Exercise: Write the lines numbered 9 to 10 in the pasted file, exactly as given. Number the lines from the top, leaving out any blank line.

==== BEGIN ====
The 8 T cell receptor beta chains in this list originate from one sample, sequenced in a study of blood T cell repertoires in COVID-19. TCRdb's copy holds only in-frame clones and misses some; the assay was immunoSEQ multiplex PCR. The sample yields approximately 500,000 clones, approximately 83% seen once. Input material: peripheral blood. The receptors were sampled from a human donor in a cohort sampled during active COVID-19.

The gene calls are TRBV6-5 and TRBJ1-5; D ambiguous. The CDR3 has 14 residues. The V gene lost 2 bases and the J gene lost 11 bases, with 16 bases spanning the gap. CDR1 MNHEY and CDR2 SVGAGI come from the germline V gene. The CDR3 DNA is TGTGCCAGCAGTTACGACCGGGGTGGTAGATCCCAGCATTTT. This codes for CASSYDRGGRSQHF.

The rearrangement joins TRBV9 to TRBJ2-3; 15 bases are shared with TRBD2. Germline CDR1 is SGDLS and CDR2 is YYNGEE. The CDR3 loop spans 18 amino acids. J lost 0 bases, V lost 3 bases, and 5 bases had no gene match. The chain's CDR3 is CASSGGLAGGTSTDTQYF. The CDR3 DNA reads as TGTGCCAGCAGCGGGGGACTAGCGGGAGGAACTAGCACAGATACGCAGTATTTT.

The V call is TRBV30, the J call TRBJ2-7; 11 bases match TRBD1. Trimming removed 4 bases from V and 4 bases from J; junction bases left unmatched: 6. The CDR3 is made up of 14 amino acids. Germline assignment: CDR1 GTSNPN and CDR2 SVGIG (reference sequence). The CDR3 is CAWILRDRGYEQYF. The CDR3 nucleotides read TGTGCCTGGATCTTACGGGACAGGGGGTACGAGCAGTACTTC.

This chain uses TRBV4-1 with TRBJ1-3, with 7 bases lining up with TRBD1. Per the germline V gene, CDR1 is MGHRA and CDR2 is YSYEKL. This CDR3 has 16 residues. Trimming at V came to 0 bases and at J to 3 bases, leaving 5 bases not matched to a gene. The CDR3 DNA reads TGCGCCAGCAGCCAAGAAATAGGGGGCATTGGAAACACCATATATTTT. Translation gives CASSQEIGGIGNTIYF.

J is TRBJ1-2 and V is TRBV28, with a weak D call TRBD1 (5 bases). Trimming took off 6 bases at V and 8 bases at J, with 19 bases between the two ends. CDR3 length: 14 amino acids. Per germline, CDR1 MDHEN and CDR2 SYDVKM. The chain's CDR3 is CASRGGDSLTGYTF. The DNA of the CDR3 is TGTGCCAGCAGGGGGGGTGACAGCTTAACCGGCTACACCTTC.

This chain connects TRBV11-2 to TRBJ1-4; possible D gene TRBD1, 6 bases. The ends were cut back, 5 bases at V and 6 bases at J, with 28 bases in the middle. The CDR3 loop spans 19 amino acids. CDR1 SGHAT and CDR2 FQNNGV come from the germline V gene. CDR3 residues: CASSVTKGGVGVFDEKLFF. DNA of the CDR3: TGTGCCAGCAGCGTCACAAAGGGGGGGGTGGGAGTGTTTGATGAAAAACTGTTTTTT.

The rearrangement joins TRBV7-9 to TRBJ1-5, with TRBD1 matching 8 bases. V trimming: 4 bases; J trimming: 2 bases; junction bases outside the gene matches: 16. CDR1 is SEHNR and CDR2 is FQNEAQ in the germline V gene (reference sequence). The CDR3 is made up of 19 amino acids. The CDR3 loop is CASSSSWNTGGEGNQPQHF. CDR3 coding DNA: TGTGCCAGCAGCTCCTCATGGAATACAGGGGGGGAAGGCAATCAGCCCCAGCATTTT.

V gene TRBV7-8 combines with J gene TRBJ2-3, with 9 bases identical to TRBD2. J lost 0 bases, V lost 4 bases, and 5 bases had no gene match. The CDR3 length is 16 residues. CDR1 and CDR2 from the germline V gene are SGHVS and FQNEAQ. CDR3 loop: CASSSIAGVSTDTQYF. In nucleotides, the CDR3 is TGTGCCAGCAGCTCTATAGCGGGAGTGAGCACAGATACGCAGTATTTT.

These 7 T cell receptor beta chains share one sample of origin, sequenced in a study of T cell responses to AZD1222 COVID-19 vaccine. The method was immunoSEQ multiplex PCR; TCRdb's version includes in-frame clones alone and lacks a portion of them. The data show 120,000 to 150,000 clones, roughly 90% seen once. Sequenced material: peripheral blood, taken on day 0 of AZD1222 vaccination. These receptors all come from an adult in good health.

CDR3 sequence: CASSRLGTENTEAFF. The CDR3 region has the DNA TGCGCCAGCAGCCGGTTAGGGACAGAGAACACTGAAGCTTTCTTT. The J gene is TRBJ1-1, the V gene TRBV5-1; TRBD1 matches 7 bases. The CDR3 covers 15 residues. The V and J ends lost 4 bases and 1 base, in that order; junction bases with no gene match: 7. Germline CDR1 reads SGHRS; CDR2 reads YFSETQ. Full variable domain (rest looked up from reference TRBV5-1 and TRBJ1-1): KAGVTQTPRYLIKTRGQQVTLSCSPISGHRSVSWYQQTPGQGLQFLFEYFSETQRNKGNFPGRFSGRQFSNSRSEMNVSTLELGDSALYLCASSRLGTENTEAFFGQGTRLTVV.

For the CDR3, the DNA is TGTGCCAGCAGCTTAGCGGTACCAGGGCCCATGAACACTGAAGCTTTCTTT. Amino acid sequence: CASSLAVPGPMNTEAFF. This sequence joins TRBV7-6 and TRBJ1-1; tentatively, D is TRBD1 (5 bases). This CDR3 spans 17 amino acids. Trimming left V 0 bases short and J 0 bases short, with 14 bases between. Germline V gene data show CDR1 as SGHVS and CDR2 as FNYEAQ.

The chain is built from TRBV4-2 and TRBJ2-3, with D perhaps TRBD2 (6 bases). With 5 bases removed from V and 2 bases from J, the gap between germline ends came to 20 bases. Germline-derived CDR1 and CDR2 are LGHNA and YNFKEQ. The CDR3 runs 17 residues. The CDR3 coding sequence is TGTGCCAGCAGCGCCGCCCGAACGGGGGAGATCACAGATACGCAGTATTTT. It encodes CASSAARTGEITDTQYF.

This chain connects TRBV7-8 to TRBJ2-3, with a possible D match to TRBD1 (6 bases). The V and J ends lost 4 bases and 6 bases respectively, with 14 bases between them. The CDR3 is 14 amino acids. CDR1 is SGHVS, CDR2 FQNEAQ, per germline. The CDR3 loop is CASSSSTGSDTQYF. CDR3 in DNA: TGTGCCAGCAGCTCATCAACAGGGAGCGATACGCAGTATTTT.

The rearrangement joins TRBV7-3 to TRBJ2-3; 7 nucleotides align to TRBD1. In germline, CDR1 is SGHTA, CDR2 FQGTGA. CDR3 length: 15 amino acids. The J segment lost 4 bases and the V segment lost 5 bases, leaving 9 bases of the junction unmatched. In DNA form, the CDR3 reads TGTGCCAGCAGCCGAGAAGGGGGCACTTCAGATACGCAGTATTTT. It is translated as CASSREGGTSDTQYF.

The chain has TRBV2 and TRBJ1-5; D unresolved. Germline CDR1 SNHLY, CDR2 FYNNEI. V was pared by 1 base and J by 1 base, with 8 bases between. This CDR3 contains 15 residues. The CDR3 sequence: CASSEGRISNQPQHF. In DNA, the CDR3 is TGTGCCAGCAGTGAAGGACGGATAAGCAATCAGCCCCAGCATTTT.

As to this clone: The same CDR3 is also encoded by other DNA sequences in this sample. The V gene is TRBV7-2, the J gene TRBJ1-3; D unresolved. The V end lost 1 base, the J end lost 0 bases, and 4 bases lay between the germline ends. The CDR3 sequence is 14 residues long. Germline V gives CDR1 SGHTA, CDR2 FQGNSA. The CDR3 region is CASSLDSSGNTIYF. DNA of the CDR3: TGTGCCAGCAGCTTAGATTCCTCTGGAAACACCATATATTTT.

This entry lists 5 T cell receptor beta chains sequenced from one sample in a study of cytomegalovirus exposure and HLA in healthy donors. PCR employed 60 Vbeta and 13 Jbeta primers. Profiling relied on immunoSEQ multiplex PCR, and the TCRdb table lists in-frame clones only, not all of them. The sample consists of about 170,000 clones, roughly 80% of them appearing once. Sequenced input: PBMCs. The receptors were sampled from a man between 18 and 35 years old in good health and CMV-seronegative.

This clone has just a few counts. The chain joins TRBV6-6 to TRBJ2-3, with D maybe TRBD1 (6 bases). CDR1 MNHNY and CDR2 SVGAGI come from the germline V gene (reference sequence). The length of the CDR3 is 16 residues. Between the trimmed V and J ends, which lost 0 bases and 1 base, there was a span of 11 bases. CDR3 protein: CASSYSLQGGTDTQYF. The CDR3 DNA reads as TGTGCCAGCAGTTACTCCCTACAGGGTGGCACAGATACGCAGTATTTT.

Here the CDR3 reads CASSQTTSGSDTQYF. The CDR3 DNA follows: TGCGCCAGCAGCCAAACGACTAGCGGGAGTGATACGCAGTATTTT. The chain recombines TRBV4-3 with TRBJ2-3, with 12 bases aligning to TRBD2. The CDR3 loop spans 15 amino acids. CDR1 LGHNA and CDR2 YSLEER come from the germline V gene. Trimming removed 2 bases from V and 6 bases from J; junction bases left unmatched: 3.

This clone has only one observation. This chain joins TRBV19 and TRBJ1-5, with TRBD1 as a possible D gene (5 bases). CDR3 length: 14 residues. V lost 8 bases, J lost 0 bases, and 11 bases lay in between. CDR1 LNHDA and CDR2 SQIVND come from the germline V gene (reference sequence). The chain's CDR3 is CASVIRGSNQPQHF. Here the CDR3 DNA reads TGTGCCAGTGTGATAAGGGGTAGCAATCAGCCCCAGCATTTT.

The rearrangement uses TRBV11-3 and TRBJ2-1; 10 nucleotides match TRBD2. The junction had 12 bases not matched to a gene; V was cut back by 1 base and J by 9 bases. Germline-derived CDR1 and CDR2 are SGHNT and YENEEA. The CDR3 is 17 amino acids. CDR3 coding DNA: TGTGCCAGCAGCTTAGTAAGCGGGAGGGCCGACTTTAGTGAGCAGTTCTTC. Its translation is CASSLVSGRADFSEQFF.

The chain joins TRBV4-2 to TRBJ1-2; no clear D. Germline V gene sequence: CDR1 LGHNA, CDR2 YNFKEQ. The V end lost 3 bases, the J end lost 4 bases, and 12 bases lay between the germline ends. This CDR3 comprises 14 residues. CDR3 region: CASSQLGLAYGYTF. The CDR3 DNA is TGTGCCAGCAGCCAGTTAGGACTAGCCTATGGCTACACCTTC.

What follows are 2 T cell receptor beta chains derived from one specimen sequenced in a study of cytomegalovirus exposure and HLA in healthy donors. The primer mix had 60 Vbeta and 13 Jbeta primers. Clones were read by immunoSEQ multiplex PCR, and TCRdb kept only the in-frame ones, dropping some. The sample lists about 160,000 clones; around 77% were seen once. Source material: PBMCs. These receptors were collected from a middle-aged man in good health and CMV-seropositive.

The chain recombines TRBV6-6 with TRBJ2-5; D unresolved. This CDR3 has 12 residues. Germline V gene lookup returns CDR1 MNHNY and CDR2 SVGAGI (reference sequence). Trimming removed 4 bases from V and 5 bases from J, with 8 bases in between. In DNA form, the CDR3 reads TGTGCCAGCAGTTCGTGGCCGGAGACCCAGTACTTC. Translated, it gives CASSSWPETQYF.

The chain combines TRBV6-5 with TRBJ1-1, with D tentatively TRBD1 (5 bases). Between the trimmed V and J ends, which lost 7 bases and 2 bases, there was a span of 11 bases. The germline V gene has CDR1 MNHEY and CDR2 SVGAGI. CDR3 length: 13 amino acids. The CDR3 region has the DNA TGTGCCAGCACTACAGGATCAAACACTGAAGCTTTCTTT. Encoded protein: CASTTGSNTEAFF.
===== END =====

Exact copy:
V gene TRBV7-8 combines with J gene TRBJ2-3, with 9 bases identical to TRBD2. J lost 0 bases, V lost 4 bases, and 5 bases had no gene match. The CDR3 length is 16 residues. CDR1 and CDR2 from the germline V gene are SGHVS and FQNEAQ. CDR3 loop: CASSSIAGVSTDTQYF. In nucleotides, the CDR3 is TGTGCCAGCAGCTCTATAGCGGGAGTGAGCACAGATACGCAGTATTTT.

These 7 T cell receptor beta chains share one sample of origin, sequenced in a study of T cell responses to AZD1222 COVID-19 vaccine. The method was immunoSEQ multiplex PCR; TCRdb's version includes in-frame clones alone and lacks a portion of them. The data show 120,000 to 150,000 clones, roughly 90% seen once. Sequenced material: peripheral blood, taken on day 0 of AZD1222 vaccination. These receptors all come from an adult in good health.